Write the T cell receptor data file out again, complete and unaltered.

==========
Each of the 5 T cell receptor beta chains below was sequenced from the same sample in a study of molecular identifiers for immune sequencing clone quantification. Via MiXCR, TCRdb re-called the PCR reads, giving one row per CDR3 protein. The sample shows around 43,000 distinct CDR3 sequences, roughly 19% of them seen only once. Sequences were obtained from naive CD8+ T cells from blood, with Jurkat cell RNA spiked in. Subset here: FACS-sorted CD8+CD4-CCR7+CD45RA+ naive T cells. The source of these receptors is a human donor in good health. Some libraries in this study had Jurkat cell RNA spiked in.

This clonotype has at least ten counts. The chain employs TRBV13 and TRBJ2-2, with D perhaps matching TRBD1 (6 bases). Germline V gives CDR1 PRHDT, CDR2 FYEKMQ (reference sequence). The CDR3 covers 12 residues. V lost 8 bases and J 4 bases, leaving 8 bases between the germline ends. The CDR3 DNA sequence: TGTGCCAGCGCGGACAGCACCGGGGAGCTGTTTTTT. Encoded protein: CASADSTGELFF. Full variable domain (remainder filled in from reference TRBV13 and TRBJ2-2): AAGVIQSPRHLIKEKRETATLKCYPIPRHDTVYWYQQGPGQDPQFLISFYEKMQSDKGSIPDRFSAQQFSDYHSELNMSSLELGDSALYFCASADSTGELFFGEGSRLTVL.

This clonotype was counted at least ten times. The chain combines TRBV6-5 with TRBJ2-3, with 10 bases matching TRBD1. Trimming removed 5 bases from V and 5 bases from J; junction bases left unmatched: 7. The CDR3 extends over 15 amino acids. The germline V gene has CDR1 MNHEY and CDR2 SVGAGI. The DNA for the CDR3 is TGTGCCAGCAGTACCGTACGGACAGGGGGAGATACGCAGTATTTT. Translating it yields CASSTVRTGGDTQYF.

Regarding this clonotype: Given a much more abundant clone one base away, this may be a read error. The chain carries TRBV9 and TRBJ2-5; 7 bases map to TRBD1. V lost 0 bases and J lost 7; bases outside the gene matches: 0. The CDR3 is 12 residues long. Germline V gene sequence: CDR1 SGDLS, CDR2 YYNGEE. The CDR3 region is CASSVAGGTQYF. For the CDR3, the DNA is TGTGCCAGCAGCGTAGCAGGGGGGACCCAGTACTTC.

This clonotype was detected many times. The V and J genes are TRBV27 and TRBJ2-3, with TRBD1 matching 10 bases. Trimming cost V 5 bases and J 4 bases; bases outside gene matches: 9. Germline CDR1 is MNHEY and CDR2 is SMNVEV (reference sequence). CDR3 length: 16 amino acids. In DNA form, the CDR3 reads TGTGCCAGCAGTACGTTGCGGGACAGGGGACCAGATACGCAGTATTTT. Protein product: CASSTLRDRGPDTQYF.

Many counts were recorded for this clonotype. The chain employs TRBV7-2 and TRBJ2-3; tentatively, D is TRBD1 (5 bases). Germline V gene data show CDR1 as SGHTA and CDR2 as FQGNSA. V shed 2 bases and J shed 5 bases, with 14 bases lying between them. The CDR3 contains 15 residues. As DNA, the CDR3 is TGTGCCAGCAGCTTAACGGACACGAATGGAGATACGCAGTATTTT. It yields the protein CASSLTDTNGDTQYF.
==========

Each of the 5 T cell receptor beta chains below was sequenced from the same sample in a study of molecular identifiers for immune sequencing clone quantification. Via MiXCR, TCRdb re-called the PCR reads, giving one row per CDR3 protein. The sample shows around 43,000 distinct CDR3 sequences, roughly 19% of them seen only once. Sequences were obtained from naive CD8+ T cells from blood, with Jurkat cell RNA spiked in. Subset here: FACS-sorted CD8+CD4-CCR7+CD45RA+ naive T cells. The source of these receptors is a human donor in good health. Some libraries in this study had Jurkat cell RNA spiked in.

This clonotype has at least ten counts. The chain employs TRBV13 and TRBJ2-2, with D perhaps matching TRBD1 (6 bases). Germline V gives CDR1 PRHDT, CDR2 FYEKMQ (reference sequence). The CDR3 covers 12 residues. V lost 8 bases and J 4 bases, leaving 8 bases between the germline ends. The CDR3 DNA sequence: TGTGCCAGCGCGGACAGCACCGGGGAGCTGTTTTTT. Encoded protein: CASADSTGELFF. Full variable domain (remainder filled in from reference TRBV13 and TRBJ2-2): AAGVIQSPRHLIKEKRETATLKCYPIPRHDTVYWYQQGPGQDPQFLISFYEKMQSDKGSIPDRFSAQQFSDYHSELNMSSLELGDSALYFCASADSTGELFFGEGSRLTVL.

This clonotype was counted at least ten times. The chain combines TRBV6-5 with TRBJ2-3, with 10 bases matching TRBD1. Trimming removed 5 bases from V and 5 bases from J; junction bases left unmatched: 7. The CDR3 extends over 15 amino acids. The germline V gene has CDR1 MNHEY and CDR2 SVGAGI. The DNA for the CDR3 is TGTGCCAGCAGTACCGTACGGACAGGGGGAGATACGCAGTATTTT. Translating it yields CASSTVRTGGDTQYF.

Regarding this clonotype: Given a much more abundant clone one base away, this may be a read error. The chain carries TRBV9 and TRBJ2-5; 7 bases map to TRBD1. V lost 0 bases and J lost 7; bases outside the gene matches: 0. The CDR3 is 12 residues long. Germline V gene sequence: CDR1 SGDLS, CDR2 YYNGEE. The CDR3 region is CASSVAGGTQYF. For the CDR3, the DNA is TGTGCCAGCAGCGTAGCAGGGGGGACCCAGTACTTC.

This clonotype was detected many times. The V and J genes are TRBV27 and TRBJ2-3, with TRBD1 matching 10 bases. Trimming cost V 5 bases and J 4 bases; bases outside gene matches: 9. Germline CDR1 is MNHEY and CDR2 is SMNVEV (reference sequence). CDR3 length: 16 amino acids. In DNA form, the CDR3 reads TGTGCCAGCAGTACGTTGCGGGACAGGGGACCAGATACGCAGTATTTT. Protein product: CASSTLRDRGPDTQYF.

Many counts were recorded for this clonotype. The chain employs TRBV7-2 and TRBJ2-3; tentatively, D is TRBD1 (5 bases). Germline V gene data show CDR1 as SGHTA and CDR2 as FQGNSA. V shed 2 bases and J shed 5 bases, with 14 bases lying between them. The CDR3 contains 15 residues. As DNA, the CDR3 is TGTGCCAGCAGCTTAACGGACACGAATGGAGATACGCAGTATTTT. It yields the protein CASSLTDTNGDTQYF.